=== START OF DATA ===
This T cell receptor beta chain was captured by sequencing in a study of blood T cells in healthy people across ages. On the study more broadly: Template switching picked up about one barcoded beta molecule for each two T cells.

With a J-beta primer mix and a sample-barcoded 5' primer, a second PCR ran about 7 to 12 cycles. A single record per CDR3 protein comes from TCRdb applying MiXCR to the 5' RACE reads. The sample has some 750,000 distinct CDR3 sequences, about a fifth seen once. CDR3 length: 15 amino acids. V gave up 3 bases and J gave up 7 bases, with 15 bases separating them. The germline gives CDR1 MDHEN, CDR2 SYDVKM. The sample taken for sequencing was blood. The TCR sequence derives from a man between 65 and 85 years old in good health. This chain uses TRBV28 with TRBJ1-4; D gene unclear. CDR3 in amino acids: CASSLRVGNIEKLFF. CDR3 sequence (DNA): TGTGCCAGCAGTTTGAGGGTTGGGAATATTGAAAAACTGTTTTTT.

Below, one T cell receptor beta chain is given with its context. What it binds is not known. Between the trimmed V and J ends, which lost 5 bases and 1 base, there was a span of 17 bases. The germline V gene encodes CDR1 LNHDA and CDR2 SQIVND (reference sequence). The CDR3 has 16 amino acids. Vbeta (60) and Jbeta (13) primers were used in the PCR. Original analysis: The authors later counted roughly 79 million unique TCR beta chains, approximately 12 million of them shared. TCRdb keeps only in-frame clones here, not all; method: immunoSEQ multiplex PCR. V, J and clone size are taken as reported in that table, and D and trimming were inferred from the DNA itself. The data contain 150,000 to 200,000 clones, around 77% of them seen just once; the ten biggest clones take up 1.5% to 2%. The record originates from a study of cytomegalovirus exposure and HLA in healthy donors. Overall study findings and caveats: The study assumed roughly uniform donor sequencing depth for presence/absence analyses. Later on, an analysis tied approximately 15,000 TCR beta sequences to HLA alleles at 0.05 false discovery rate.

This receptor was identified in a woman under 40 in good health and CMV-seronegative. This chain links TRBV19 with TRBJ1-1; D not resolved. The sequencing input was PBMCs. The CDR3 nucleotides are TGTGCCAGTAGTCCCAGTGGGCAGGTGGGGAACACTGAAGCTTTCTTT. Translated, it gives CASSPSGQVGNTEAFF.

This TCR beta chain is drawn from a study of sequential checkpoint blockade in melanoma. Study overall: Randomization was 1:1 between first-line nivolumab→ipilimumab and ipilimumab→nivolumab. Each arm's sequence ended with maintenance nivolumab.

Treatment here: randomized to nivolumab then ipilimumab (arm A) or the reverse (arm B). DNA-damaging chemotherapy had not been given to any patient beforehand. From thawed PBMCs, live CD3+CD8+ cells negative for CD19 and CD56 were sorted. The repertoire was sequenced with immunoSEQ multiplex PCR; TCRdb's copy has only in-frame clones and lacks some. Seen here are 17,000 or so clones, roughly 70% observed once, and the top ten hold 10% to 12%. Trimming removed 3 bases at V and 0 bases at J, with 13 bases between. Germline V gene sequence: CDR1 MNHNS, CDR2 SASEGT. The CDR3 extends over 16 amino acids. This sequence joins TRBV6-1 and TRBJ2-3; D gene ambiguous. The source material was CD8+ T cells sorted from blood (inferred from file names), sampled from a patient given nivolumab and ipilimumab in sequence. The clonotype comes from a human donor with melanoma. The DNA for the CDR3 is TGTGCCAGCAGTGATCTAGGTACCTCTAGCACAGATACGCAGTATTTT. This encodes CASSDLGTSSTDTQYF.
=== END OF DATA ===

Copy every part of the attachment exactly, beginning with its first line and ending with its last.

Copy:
This T cell receptor beta chain was captured by sequencing in a study of blood T cells in healthy people across ages. On the study more broadly: Template switching picked up about one barcoded beta molecule for each two T cells.

With a J-beta primer mix and a sample-barcoded 5' primer, a second PCR ran about 7 to 12 cycles. A single record per CDR3 protein comes from TCRdb applying MiXCR to the 5' RACE reads. The sample has some 750,000 distinct CDR3 sequences, about a fifth seen once. CDR3 length: 15 amino acids. V gave up 3 bases and J gave up 7 bases, with 15 bases separating them. The germline gives CDR1 MDHEN, CDR2 SYDVKM. The sample taken for sequencing was blood. The TCR sequence derives from a man between 65 and 85 years old in good health. This chain uses TRBV28 with TRBJ1-4; D gene unclear. CDR3 in amino acids: CASSLRVGNIEKLFF. CDR3 sequence (DNA): TGTGCCAGCAGTTTGAGGGTTGGGAATATTGAAAAACTGTTTTTT.

Below, one T cell receptor beta chain is given with its context. What it binds is not known. Between the trimmed V and J ends, which lost 5 bases and 1 base, there was a span of 17 bases. The germline V gene encodes CDR1 LNHDA and CDR2 SQIVND (reference sequence). The CDR3 has 16 amino acids. Vbeta (60) and Jbeta (13) primers were used in the PCR. Original analysis: The authors later counted roughly 79 million unique TCR beta chains, approximately 12 million of them shared. TCRdb keeps only in-frame clones here, not all; method: immunoSEQ multiplex PCR. V, J and clone size are taken as reported in that table, and D and trimming were inferred from the DNA itself. The data contain 150,000 to 200,000 clones, around 77% of them seen just once; the ten biggest clones take up 1.5% to 2%. The record originates from a study of cytomegalovirus exposure and HLA in healthy donors. Overall study findings and caveats: The study assumed roughly uniform donor sequencing depth for presence/absence analyses. Later on, an analysis tied approximately 15,000 TCR beta sequences to HLA alleles at 0.05 false discovery rate.

This receptor was identified in a woman under 40 in good health and CMV-seronegative. This chain links TRBV19 with TRBJ1-1; D not resolved. The sequencing input was PBMCs. The CDR3 nucleotides are TGTGCCAGTAGTCCCAGTGGGCAGGTGGGGAACACTGAAGCTTTCTTT. Translated, it gives CASSPSGQVGNTEAFF.

This TCR beta chain is drawn from a study of sequential checkpoint blockade in melanoma. Study overall: Randomization was 1:1 between first-line nivolumab→ipilimumab and ipilimumab→nivolumab. Each arm's sequence ended with maintenance nivolumab.

Treatment here: randomized to nivolumab then ipilimumab (arm A) or the reverse (arm B). DNA-damaging chemotherapy had not been given to any patient beforehand. From thawed PBMCs, live CD3+CD8+ cells negative for CD19 and CD56 were sorted. The repertoire was sequenced with immunoSEQ multiplex PCR; TCRdb's copy has only in-frame clones and lacks some. Seen here are 17,000 or so clones, roughly 70% observed once, and the top ten hold 10% to 12%. Trimming removed 3 bases at V and 0 bases at J, with 13 bases between. Germline V gene sequence: CDR1 MNHNS, CDR2 SASEGT. The CDR3 extends over 16 amino acids. This sequence joins TRBV6-1 and TRBJ2-3; D gene ambiguous. The source material was CD8+ T cells sorted from blood (inferred from file names), sampled from a patient given nivolumab and ipilimumab in sequence. The clonotype comes from a human donor with melanoma. The DNA for the CDR3 is TGTGCCAGCAGTGATCTAGGTACCTCTAGCACAGATACGCAGTATTTT. This encodes CASSDLGTSSTDTQYF.